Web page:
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ARS Home » Northeast Area » Beltsville, Maryland (BARC) » Beltsville Agricultural Research Center » Invasive Insect Biocontrol & Behavior Laboratory » Research » Research Project #432029

Research Project: Getting Off the Pesticide Treadmill: Integrated Control of Colorado Potato Beetle

Location: Invasive Insect Biocontrol & Behavior Laboratory

Project Number: 8042-22000-288-03-S
Project Type: Non-Assistance Cooperative Agreement

Start Date: Jul 1, 2018
End Date: Jun 30, 2019

Objective:
Overall research objective is to gain knowledge necessary for sound pest and resistance management practices for CPB using alternative/selective insecticides including, but not limited to: Trident [Btt], Exirel [cyantraniliprole], and Blackhawk [spinosyn]). Objective 1: Investigate baseline geographic variability in tolerance of CPB to alternative insecticides in order to predict the rate at which resistance might develop (UMD/Hawthorne Lab). Objective 2: Determine field efficacy of alternative insecticides on CPB and potential non-target effects on natural enemies of CPB (ARS, VT, and UMD/Dively Lab Objective 3: Evaluate potential sub-lethal effects of alternative insecticides on CPB predators (ARS). Objective 4: Field assessment of alternative insecticides on biological control of CPB (ARS and VT).

Approach:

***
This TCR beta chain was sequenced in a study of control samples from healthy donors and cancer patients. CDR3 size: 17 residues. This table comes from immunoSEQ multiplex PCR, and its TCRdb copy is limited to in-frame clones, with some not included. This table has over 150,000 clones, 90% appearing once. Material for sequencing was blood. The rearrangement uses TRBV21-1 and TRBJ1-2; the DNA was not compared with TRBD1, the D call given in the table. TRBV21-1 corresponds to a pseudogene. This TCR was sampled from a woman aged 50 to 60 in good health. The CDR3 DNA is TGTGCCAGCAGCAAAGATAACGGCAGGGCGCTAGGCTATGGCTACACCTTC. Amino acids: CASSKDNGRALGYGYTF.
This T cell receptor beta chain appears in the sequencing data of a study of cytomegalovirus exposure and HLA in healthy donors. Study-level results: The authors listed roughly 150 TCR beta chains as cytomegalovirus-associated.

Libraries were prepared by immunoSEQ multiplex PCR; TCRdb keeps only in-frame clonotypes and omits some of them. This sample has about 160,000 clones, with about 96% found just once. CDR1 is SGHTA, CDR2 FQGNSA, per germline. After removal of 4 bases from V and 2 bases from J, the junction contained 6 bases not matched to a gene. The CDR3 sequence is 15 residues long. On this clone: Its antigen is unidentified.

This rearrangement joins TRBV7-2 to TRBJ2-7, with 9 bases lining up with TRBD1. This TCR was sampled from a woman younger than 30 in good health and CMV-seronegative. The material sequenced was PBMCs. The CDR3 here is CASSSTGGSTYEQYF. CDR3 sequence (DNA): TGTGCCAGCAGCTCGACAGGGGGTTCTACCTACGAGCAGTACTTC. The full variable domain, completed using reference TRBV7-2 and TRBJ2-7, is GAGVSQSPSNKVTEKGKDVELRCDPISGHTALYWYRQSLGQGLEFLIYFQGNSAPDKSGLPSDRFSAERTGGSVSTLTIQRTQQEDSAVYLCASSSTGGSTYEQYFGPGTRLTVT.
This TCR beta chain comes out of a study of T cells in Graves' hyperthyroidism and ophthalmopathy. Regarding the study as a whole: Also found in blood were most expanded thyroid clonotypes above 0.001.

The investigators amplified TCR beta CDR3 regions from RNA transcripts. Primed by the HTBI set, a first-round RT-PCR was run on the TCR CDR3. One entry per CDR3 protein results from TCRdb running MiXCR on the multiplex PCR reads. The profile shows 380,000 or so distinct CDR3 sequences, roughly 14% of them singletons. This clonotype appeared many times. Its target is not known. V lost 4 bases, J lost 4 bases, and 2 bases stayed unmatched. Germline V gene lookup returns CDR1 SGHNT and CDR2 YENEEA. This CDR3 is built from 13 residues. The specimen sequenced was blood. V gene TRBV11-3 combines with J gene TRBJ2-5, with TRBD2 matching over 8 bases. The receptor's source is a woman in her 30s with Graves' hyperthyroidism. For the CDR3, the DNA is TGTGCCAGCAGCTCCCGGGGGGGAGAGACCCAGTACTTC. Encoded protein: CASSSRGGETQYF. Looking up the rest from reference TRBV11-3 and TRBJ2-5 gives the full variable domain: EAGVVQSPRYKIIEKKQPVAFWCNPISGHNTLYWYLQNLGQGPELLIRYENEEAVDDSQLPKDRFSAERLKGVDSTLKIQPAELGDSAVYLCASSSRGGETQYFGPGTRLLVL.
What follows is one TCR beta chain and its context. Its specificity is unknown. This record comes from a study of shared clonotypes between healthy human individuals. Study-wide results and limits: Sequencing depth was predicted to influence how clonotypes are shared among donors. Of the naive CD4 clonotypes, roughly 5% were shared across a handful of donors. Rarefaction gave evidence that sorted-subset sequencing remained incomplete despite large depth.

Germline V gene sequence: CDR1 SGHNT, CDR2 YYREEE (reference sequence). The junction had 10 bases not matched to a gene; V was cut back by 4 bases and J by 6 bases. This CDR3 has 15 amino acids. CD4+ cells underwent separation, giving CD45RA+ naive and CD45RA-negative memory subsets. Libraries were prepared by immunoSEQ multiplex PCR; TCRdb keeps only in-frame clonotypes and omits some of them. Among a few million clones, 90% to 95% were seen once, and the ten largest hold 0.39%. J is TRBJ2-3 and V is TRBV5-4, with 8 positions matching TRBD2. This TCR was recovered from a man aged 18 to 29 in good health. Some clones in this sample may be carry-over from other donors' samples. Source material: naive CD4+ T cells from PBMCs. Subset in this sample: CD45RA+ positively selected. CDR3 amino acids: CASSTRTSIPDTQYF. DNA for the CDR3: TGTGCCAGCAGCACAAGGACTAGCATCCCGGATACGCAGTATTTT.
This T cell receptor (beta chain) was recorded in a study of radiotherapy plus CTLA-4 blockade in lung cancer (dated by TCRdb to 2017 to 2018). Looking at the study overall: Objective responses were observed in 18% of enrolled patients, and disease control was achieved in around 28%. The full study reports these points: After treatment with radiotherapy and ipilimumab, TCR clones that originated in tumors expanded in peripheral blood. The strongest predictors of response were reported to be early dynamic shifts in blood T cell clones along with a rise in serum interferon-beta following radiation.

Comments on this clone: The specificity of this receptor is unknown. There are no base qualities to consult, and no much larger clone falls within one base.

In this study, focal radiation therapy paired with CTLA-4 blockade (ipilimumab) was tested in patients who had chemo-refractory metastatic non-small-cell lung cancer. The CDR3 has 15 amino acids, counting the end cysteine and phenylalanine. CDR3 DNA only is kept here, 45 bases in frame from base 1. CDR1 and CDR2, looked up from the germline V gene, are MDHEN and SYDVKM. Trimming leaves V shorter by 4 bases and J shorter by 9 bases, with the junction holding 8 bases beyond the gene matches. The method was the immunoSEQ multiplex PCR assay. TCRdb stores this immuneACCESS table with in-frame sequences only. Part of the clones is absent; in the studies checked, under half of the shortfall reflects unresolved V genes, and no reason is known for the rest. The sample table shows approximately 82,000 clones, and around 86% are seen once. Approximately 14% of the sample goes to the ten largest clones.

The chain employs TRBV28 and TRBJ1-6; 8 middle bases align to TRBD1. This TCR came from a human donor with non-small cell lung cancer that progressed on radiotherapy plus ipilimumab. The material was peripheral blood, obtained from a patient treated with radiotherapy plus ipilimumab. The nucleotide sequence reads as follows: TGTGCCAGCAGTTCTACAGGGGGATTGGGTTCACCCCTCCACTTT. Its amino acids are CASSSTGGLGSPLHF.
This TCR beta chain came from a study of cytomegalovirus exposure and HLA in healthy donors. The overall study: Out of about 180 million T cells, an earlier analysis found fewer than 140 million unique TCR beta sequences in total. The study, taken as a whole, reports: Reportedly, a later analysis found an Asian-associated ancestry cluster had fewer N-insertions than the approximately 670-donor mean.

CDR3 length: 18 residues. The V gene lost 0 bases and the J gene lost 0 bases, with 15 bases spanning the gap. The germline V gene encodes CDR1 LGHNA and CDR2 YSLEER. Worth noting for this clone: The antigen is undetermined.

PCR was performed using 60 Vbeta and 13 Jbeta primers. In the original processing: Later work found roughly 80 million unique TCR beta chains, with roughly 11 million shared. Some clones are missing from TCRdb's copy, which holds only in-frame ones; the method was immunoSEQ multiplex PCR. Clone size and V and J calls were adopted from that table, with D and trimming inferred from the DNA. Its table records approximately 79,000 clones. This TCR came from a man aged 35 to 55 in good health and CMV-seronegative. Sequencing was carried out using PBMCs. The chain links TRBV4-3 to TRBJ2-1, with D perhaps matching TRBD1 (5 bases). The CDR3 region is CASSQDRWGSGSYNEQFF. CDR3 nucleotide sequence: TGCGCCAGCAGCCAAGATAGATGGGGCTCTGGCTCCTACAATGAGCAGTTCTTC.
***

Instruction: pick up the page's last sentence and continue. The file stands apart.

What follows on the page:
Objective 1: Determine field efficacy of alternative insecticides on CPB and potential non-target effects on natural enemies of CPB: Conduct field evaluations of efficacy on CPB, and evaluate the residual toxicity of various selective insecticides for CPB (adults and larvae), spined soldier bug (adults and nymphs), spotted pink lady beetle (adults and larvae), and Lebia ground beetle (adults and larvae). These species are available at Beltsville, the first two already in laboratory rearing. Field plots will be arranged in a randomized block design with four replicates per treatment and CPB eggs, larvae, and adults will be monitored over time. Bioassays using excised leaves from these field experiments will be used to determine residual efficacy of materials on CPB and its predators 24 h, 7 d and 14 d after foliar application (ARS). Bioassays will be carried out using a method similar to that used in Wimer et. al. (2015). Objective 2: Evaluate potential sub-lethal effects of alternative insecticides on CPB predators: Assess mobility, feeding rates, longevity and fecundity of spined soldier bug, spotted pink lady beetle, and Lebia ground beetle after exposure to sublethal doses of various alternative insecticides (determined in Objective 1, materials provided by VT and UMD/Dively Lab). Mobility will be assessed by isolating pre-exposed predators to a 15 cm diameter Petri dish (with species-appropriate food source) where they will be observed over time using a video recording device and ImageJ to estimate distance traveled (Meijering et al. 2012). Feeding rates will be assessed using a method similar to Weber et al. (2008), where pre-exposed predators will be offered CPB larvae in order to determine their rate of prey consumption over 28 days. Longevity and fecundity will be determined by holding pairs of pre-exposed predators (with species-appropriate food source) and observing twice weekly for mortality and number of eggs laid over time. Objective 3: Field assessment of alternative insecticides on biological control of CPB: Compare CPB and natural enemy populations in potato managed with alternative insecticide rotations versus a conventional rotation in order to estimate biological control potential. Potato plots established in Virginia and Maryland (at least 4 plots, at least 0.25 acre in size) will be subdivided and randomly assigned a conventional pest management spray program (Huseth et al. 2014) or a spray program designed for conservation biocontrol (using only alternative insecticides). These subplots will be monitored for CPB and natural enemies weekly until harvest, after which yield will be assessed by estimating pounds of marketable potatoes per row/ft. Assessments of CPB density will be conducted by counting the number of small and large larvae found on 10 arbitrarily chosen potato stems in four locations of each subplot (Wimer et al. 2015). Timed observations will be conducted in four locations of each subplot to record daytime predator presence.